For the purpose of this analysis we will use the same assets as the previous parts of the discussion, as shown in Figure 2. This time, however, we will construct a portfolio with a targeted standard deviation of 5.0% using current income and Salient’s proprietary method for forecasting risk. If you want to do this yourself, you can use something like 3-month risk measure, which will come close to our experiment’s results.

Figure 2: Bond Asset Class

Emerging Market Corporate Bonds Investment-Grade Credit
Emerging Market Sovereign Bonds Mortgages
Foreign Sovereign Bonds Municipal Bonds
High-Yield Credit Short-Term Treasurys
High-Yield Municipal Bonds Treasurys

See asset class key for more details.

Figure 3 shows the results of this analysis compared to the yield analysis from Part 2, specifically highest ranked asset classes of the analysis. As you can see, the risk-targeted version is superior to the simple ranking system.

Figure 3: Yield Analysis

August 1998—December 2016

  A B Risk-Targeted Yield Benchmark
Annualized Return 8.08% 7.18% 7.37% 4.65%
Annualized Volatility 9.53% 6.19% 5.09% 5.75%
Sharpe Ratio 0.52 0.65 0.83 0.26
Max Drawdown -33.60% -20.73% -8.85% -10.08%
Sources: Salient Partners, L.P., Bloomberg, as of 12/31/2016

Next, as we did in Part 2, we examine momentum as another method for gaining access to high income. We define momentum as 12-month return minus the last month of the period. Let’s see what happens when we apply risk targeting to momentum.

Figure 4: Momentum Analysis

August 1998—December 2016

A B Risk-Targeted Yield Benchmark
Annualized Return 8.08% 7.18% 7.37% 4.65%
Annualized Volatility 9.53% 6.19% 5.09% 5.75%
Sharpe Ratio 0.52 0.65 0.83 0.26
Max Drawdown -33.60% -20.73% -8.85% -10.08%
Sources: Salient Partners, L.P., Bloomberg, as of 12/31/2016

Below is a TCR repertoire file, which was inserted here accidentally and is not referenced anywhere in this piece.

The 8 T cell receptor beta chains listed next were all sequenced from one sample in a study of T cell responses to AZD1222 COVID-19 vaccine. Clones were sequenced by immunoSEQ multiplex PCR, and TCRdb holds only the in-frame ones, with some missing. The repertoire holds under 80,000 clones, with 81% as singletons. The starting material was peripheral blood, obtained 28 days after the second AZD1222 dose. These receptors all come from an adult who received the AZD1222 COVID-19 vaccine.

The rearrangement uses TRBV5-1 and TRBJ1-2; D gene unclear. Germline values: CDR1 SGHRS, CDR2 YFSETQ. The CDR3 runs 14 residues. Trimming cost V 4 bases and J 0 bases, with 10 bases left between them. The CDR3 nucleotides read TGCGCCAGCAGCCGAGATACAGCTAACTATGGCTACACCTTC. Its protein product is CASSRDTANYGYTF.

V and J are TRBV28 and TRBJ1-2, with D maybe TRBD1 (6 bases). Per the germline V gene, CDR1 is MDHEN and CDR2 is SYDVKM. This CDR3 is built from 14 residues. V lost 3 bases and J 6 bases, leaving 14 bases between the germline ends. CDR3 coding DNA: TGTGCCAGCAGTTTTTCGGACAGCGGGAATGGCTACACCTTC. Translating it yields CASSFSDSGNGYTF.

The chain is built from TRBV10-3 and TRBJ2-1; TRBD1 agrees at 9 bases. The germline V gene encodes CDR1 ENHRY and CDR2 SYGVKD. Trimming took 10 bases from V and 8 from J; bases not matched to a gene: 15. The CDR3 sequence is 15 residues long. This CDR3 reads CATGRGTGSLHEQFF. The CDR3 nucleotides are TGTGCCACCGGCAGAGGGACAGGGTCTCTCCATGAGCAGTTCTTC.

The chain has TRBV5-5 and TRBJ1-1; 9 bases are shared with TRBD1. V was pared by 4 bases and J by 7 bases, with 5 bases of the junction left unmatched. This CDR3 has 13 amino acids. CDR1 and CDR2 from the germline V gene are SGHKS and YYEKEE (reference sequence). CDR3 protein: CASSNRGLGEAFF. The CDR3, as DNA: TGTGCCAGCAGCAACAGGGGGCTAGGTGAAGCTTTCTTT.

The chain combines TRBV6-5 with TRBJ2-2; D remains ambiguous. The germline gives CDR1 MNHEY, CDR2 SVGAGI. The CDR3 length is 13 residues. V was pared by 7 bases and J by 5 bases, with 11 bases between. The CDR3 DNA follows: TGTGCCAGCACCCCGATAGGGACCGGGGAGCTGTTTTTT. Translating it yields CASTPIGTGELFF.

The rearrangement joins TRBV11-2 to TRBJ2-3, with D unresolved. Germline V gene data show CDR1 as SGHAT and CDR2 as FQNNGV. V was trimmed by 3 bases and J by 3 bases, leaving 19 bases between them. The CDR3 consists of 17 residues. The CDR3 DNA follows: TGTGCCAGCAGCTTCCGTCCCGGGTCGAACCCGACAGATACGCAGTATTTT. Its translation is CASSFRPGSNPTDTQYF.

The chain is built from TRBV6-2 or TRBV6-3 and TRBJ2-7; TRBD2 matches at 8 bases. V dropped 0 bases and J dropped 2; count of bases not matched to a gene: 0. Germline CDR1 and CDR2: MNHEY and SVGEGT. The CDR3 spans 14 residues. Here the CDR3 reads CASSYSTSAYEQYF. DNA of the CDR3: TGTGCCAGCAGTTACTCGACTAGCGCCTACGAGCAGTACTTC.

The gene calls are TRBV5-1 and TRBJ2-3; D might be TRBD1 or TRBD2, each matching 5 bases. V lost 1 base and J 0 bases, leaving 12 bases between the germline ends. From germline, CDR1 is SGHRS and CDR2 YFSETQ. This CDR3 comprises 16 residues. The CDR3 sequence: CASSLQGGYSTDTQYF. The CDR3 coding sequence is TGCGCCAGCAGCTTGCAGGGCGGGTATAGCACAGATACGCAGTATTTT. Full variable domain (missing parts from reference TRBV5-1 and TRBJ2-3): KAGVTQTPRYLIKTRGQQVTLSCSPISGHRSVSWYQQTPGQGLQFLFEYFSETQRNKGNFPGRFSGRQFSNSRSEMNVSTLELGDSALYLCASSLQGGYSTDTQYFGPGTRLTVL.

Not bad at all! When combining momentum-based active selection and risk management, the portfolio looks pretty good. Finally, let’s put the risk-targeted yield and momentum together and see what we get.

Figure 5: Combining Yield and Momentum

August 1998—December 2016

Risk-Targeted Yield Risk-Targeted Momentum 50/50 Yield & Momentum Benchmark
7.37% 7.37% 7.00% 4.65%
5.09% 5.09% 4.38% 5.75%
0.83 0.83 0.87 0.26
-8.85% -8.69% -7.18% -10.08%
6.72% 5.03% 5.78% 3.30%
Sources: Salient Partners, L.P., Bloomberg, as of 12/31/2016

Once again, when we combine the momentum and yield portfolios we end up with the best portfolio as measured by Sharpe ratio, but there is a problem. When we started this series, we examined the problems with a low-yield world and, while the combined portfolio looks great on a return and risk basis, it has a lower yield than the risk-targeted yield portfolio. Plus, the Sharpe ratio of 0.87 isn’t that big of an increase from 0.83, especially when the difference in income is close to 1% a year (which is a big difference). So the combined portfolio is attractive, but for income-seeking investors, risk-targeted yield is an even better strategy.